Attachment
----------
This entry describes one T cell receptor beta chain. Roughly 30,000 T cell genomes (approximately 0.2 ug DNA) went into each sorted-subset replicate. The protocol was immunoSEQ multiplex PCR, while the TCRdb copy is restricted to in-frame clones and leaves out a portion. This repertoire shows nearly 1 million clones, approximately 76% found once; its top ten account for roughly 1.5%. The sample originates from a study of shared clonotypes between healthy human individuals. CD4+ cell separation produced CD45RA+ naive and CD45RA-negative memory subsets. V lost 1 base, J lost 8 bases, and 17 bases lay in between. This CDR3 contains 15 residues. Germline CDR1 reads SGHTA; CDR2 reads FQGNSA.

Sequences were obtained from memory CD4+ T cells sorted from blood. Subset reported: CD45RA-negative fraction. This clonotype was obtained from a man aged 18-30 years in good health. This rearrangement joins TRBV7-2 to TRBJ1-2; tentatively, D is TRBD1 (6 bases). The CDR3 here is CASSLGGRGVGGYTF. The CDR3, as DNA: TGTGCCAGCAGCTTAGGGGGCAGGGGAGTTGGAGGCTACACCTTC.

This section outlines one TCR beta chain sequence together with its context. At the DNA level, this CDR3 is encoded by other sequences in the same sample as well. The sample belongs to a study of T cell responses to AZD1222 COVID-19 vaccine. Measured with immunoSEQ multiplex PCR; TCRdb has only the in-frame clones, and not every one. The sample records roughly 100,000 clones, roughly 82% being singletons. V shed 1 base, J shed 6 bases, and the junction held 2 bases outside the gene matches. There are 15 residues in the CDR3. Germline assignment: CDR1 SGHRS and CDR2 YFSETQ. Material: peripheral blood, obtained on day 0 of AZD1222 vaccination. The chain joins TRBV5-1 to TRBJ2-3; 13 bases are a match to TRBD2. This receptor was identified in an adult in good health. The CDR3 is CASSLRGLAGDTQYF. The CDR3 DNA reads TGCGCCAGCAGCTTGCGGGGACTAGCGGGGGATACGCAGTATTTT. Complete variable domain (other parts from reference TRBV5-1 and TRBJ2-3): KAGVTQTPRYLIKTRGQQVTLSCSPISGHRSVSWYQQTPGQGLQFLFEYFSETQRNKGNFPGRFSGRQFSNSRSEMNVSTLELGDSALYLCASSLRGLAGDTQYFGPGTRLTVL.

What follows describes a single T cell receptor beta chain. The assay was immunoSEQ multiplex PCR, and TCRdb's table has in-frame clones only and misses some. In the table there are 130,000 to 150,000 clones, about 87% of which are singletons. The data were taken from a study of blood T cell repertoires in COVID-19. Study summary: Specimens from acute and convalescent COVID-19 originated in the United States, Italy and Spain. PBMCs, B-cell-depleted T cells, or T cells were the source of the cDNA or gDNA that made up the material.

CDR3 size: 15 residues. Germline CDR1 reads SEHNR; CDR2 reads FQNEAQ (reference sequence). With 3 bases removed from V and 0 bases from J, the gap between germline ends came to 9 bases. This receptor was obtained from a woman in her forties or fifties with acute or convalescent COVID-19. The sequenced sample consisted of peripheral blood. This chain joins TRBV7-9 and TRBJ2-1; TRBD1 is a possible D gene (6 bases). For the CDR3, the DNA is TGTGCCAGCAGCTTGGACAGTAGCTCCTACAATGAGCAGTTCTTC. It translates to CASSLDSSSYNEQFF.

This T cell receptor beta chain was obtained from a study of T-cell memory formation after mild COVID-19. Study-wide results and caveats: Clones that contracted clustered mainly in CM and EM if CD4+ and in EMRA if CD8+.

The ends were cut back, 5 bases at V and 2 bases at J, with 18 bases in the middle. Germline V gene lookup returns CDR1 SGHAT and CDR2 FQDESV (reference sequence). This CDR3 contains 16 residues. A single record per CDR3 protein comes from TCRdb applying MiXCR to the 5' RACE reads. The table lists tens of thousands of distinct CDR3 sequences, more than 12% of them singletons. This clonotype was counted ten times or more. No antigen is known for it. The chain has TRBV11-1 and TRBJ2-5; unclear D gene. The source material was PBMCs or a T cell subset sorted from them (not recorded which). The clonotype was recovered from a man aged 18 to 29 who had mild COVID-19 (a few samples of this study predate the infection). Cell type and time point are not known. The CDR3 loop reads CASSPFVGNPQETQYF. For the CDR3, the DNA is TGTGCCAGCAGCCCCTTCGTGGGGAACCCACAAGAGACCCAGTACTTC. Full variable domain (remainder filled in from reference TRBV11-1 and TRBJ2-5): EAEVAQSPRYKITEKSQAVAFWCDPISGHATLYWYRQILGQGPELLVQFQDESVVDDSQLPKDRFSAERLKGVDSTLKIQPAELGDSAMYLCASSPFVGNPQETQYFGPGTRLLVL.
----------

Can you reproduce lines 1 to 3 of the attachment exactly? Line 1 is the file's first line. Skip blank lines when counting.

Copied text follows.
This entry describes one T cell receptor beta chain. Roughly 30,000 T cell genomes (approximately 0.2 ug DNA) went into each sorted-subset replicate. The protocol was immunoSEQ multiplex PCR, while the TCRdb copy is restricted to in-frame clones and leaves out a portion. This repertoire shows nearly 1 million clones, approximately 76% found once; its top ten account for roughly 1.5%. The sample originates from a study of shared clonotypes between healthy human individuals. CD4+ cell separation produced CD45RA+ naive and CD45RA-negative memory subsets. V lost 1 base, J lost 8 bases, and 17 bases lay in between. This CDR3 contains 15 residues. Germline CDR1 reads SGHTA; CDR2 reads FQGNSA.

Sequences were obtained from memory CD4+ T cells sorted from blood. Subset reported: CD45RA-negative fraction. This clonotype was obtained from a man aged 18-30 years in good health. This rearrangement joins TRBV7-2 to TRBJ1-2; tentatively, D is TRBD1 (6 bases). The CDR3 here is CASSLGGRGVGGYTF. The CDR3, as DNA: TGTGCCAGCAGCTTAGGGGGCAGGGGAGTTGGAGGCTACACCTTC.

This section outlines one TCR beta chain sequence together with its context. At the DNA level, this CDR3 is encoded by other sequences in the same sample as well. The sample belongs to a study of T cell responses to AZD1222 COVID-19 vaccine. Measured with immunoSEQ multiplex PCR; TCRdb has only the in-frame clones, and not every one. The sample records roughly 100,000 clones, roughly 82% being singletons. V shed 1 base, J shed 6 bases, and the junction held 2 bases outside the gene matches. There are 15 residues in the CDR3. Germline assignment: CDR1 SGHRS and CDR2 YFSETQ. Material: peripheral blood, obtained on day 0 of AZD1222 vaccination. The chain joins TRBV5-1 to TRBJ2-3; 13 bases are a match to TRBD2. This receptor was identified in an adult in good health. The CDR3 is CASSLRGLAGDTQYF. The CDR3 DNA reads TGCGCCAGCAGCTTGCGGGGACTAGCGGGGGATACGCAGTATTTT. Complete variable domain (other parts from reference TRBV5-1 and TRBJ2-3): KAGVTQTPRYLIKTRGQQVTLSCSPISGHRSVSWYQQTPGQGLQFLFEYFSETQRNKGNFPGRFSGRQFSNSRSEMNVSTLELGDSALYLCASSLRGLAGDTQYFGPGTRLTVL.